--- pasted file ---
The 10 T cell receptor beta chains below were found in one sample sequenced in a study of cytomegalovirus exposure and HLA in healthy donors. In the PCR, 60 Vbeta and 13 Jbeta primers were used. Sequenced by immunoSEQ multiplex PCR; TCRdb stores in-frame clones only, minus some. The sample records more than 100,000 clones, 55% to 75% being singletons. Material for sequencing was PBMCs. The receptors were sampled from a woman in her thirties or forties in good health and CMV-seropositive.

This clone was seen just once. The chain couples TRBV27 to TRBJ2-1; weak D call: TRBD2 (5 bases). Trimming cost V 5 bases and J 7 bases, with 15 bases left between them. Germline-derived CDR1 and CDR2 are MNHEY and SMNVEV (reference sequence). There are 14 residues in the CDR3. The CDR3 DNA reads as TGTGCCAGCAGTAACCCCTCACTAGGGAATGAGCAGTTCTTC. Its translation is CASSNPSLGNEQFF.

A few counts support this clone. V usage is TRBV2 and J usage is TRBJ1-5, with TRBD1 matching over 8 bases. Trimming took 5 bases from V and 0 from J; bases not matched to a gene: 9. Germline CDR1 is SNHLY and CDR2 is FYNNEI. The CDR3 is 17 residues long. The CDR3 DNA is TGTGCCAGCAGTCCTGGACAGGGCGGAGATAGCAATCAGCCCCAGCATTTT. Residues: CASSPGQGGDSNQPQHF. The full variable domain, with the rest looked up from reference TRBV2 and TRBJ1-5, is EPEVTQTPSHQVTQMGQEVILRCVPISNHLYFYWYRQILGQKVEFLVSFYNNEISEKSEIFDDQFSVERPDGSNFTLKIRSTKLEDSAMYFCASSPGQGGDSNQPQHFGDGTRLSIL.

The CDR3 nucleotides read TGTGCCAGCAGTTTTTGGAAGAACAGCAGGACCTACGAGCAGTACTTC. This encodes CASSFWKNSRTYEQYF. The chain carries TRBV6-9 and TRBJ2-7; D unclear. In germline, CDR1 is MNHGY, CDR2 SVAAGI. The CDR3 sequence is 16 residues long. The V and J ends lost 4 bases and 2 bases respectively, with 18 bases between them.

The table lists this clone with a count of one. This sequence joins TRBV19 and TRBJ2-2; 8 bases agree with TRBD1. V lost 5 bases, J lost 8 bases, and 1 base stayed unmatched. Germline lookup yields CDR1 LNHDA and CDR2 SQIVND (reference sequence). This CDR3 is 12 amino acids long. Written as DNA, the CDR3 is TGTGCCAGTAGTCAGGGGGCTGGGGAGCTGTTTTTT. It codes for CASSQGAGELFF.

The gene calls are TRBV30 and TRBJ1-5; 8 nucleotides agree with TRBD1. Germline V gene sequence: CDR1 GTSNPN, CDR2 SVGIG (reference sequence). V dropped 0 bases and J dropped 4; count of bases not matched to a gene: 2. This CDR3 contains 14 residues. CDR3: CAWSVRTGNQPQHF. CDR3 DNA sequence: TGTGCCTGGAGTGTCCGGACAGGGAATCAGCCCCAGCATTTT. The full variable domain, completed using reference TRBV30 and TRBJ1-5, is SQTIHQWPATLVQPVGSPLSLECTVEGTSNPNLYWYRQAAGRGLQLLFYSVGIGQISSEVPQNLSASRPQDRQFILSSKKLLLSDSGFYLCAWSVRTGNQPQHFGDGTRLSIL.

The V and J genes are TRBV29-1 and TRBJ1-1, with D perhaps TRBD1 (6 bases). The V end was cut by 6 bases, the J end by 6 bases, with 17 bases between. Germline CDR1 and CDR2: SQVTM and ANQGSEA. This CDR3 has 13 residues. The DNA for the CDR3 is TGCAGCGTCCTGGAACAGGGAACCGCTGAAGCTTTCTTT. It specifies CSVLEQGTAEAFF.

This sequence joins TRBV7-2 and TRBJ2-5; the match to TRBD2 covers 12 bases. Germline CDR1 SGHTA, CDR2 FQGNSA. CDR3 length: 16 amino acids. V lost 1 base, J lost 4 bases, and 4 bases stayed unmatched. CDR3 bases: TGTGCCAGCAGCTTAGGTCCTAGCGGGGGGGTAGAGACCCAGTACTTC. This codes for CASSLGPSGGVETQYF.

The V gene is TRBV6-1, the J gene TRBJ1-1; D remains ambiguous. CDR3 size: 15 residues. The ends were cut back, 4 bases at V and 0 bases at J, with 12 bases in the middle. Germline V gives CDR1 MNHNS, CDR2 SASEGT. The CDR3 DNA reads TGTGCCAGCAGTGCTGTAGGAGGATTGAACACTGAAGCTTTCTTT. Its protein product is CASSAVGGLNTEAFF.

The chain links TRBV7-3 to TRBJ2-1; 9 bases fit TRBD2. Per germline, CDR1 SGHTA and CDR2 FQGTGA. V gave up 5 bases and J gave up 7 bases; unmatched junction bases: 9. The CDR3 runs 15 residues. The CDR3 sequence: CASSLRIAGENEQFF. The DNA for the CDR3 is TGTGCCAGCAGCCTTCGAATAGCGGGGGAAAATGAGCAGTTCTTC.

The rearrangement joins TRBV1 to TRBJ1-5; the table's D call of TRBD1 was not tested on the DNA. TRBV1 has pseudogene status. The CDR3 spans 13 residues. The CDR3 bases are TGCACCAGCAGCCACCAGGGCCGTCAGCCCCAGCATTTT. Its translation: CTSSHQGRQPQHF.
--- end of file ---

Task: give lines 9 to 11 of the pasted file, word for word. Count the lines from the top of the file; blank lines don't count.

The V gene is TRBV6-1, the J gene TRBJ1-1; D remains ambiguous. CDR3 size: 15 residues. The ends were cut back, 4 bases at V and 0 bases at J, with 12 bases in the middle. Germline V gives CDR1 MNHNS, CDR2 SASEGT. The CDR3 DNA reads TGTGCCAGCAGTGCTGTAGGAGGATTGAACACTGAAGCTTTCTTT. Its protein product is CASSAVGGLNTEAFF.

The chain links TRBV7-3 to TRBJ2-1; 9 bases fit TRBD2. Per germline, CDR1 SGHTA and CDR2 FQGTGA. V gave up 5 bases and J gave up 7 bases; unmatched junction bases: 9. The CDR3 runs 15 residues. The CDR3 sequence: CASSLRIAGENEQFF. The DNA for the CDR3 is TGTGCCAGCAGCCTTCGAATAGCGGGGGAAAATGAGCAGTTCTTC.

The rearrangement joins TRBV1 to TRBJ1-5; the table's D call of TRBD1 was not tested on the DNA. TRBV1 has pseudogene status. The CDR3 spans 13 residues. The CDR3 bases are TGCACCAGCAGCCACCAGGGCCGTCAGCCCCAGCATTTT. Its translation: CTSSHQGRQPQHF.